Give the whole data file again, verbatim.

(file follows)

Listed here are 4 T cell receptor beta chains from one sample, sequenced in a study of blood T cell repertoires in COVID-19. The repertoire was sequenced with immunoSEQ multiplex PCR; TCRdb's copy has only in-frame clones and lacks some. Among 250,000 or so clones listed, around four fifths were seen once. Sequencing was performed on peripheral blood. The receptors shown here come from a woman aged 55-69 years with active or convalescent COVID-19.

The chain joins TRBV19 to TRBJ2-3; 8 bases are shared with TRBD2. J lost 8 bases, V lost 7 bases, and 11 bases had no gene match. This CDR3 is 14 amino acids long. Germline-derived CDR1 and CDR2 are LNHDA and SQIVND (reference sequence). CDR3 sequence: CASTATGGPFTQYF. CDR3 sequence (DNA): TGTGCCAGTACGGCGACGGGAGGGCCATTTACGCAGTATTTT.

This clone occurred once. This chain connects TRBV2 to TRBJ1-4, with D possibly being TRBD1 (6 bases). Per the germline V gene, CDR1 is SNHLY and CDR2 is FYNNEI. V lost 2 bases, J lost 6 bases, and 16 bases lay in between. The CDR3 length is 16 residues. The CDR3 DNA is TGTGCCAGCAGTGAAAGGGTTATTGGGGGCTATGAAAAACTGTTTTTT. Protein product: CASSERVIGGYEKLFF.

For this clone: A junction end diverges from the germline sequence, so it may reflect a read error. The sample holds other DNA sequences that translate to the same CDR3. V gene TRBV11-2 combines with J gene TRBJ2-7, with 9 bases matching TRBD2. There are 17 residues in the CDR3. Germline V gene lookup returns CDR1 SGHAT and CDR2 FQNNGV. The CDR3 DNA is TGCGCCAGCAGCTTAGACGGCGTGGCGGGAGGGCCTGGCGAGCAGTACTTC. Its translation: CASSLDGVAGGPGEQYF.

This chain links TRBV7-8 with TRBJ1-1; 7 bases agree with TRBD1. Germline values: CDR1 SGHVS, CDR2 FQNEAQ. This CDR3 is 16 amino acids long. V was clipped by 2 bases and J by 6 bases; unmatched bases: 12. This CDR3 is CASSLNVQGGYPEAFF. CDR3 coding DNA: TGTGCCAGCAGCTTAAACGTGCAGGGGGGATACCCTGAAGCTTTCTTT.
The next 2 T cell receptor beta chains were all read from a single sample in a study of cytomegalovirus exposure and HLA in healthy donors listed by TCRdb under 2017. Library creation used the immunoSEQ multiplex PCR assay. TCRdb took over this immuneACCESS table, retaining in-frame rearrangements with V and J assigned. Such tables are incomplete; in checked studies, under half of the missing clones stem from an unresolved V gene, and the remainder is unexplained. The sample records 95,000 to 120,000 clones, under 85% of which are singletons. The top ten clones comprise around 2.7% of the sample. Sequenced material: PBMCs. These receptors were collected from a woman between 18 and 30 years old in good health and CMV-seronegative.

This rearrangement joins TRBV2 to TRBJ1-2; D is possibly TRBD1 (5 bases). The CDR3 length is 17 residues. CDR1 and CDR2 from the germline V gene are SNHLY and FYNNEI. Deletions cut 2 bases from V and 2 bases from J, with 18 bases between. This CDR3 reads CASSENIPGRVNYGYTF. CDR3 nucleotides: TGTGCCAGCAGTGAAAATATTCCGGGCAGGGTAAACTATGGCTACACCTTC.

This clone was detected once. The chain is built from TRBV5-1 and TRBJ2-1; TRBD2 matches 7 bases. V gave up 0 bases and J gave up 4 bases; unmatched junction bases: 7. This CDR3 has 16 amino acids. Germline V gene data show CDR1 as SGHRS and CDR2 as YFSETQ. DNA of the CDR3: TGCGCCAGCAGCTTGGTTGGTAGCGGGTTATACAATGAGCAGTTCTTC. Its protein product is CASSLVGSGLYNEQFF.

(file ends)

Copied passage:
Listed here are 4 T cell receptor beta chains from one sample, sequenced in a study of blood T cell repertoires in COVID-19. The repertoire was sequenced with immunoSEQ multiplex PCR; TCRdb's copy has only in-frame clones and lacks some. Among 250,000 or so clones listed, around four fifths were seen once. Sequencing was performed on peripheral blood. The receptors shown here come from a woman aged 55-69 years with active or convalescent COVID-19.

The chain joins TRBV19 to TRBJ2-3; 8 bases are shared with TRBD2. J lost 8 bases, V lost 7 bases, and 11 bases had no gene match. This CDR3 is 14 amino acids long. Germline-derived CDR1 and CDR2 are LNHDA and SQIVND (reference sequence). CDR3 sequence: CASTATGGPFTQYF. CDR3 sequence (DNA): TGTGCCAGTACGGCGACGGGAGGGCCATTTACGCAGTATTTT.

This clone occurred once. This chain connects TRBV2 to TRBJ1-4, with D possibly being TRBD1 (6 bases). Per the germline V gene, CDR1 is SNHLY and CDR2 is FYNNEI. V lost 2 bases, J lost 6 bases, and 16 bases lay in between. The CDR3 length is 16 residues. The CDR3 DNA is TGTGCCAGCAGTGAAAGGGTTATTGGGGGCTATGAAAAACTGTTTTTT. Protein product: CASSERVIGGYEKLFF.

For this clone: A junction end diverges from the germline sequence, so it may reflect a read error. The sample holds other DNA sequences that translate to the same CDR3. V gene TRBV11-2 combines with J gene TRBJ2-7, with 9 bases matching TRBD2. There are 17 residues in the CDR3. Germline V gene lookup returns CDR1 SGHAT and CDR2 FQNNGV. The CDR3 DNA is TGCGCCAGCAGCTTAGACGGCGTGGCGGGAGGGCCTGGCGAGCAGTACTTC. Its translation: CASSLDGVAGGPGEQYF.

This chain links TRBV7-8 with TRBJ1-1; 7 bases agree with TRBD1. Germline values: CDR1 SGHVS, CDR2 FQNEAQ. This CDR3 is 16 amino acids long. V was clipped by 2 bases and J by 6 bases; unmatched bases: 12. This CDR3 is CASSLNVQGGYPEAFF. CDR3 coding DNA: TGTGCCAGCAGCTTAAACGTGCAGGGGGGATACCCTGAAGCTTTCTTT.
The next 2 T cell receptor beta chains were all read from a single sample in a study of cytomegalovirus exposure and HLA in healthy donors listed by TCRdb under 2017. Library creation used the immunoSEQ multiplex PCR assay. TCRdb took over this immuneACCESS table, retaining in-frame rearrangements with V and J assigned. Such tables are incomplete; in checked studies, under half of the missing clones stem from an unresolved V gene, and the remainder is unexplained. The sample records 95,000 to 120,000 clones, under 85% of which are singletons. The top ten clones comprise around 2.7% of the sample. Sequenced material: PBMCs. These receptors were collected from a woman between 18 and 30 years old in good health and CMV-seronegative.

This rearrangement joins TRBV2 to TRBJ1-2; D is possibly TRBD1 (5 bases). The CDR3 length is 17 residues. CDR1 and CDR2 from the germline V gene are SNHLY and FYNNEI. Deletions cut 2 bases from V and 2 bases from J, with 18 bases between. This CDR3 reads CASSENIPGRVNYGYTF. CDR3 nucleotides: TGTGCCAGCAGTGAAAATATTCCGGGCAGGGTAAACTATGGCTACACCTTC.

This clone was detected once. The chain is built from TRBV5-1 and TRBJ2-1; TRBD2 matches 7 bases. V gave up 0 bases and J gave up 4 bases; unmatched junction bases: 7. This CDR3 has 16 amino acids. Germline V gene data show CDR1 as SGHRS and CDR2 as YFSETQ. DNA of the CDR3: TGCGCCAGCAGCTTGGTTGGTAGCGGGTTATACAATGAGCAGTTCTTC. Its protein product is CASSLVGSGLYNEQFF.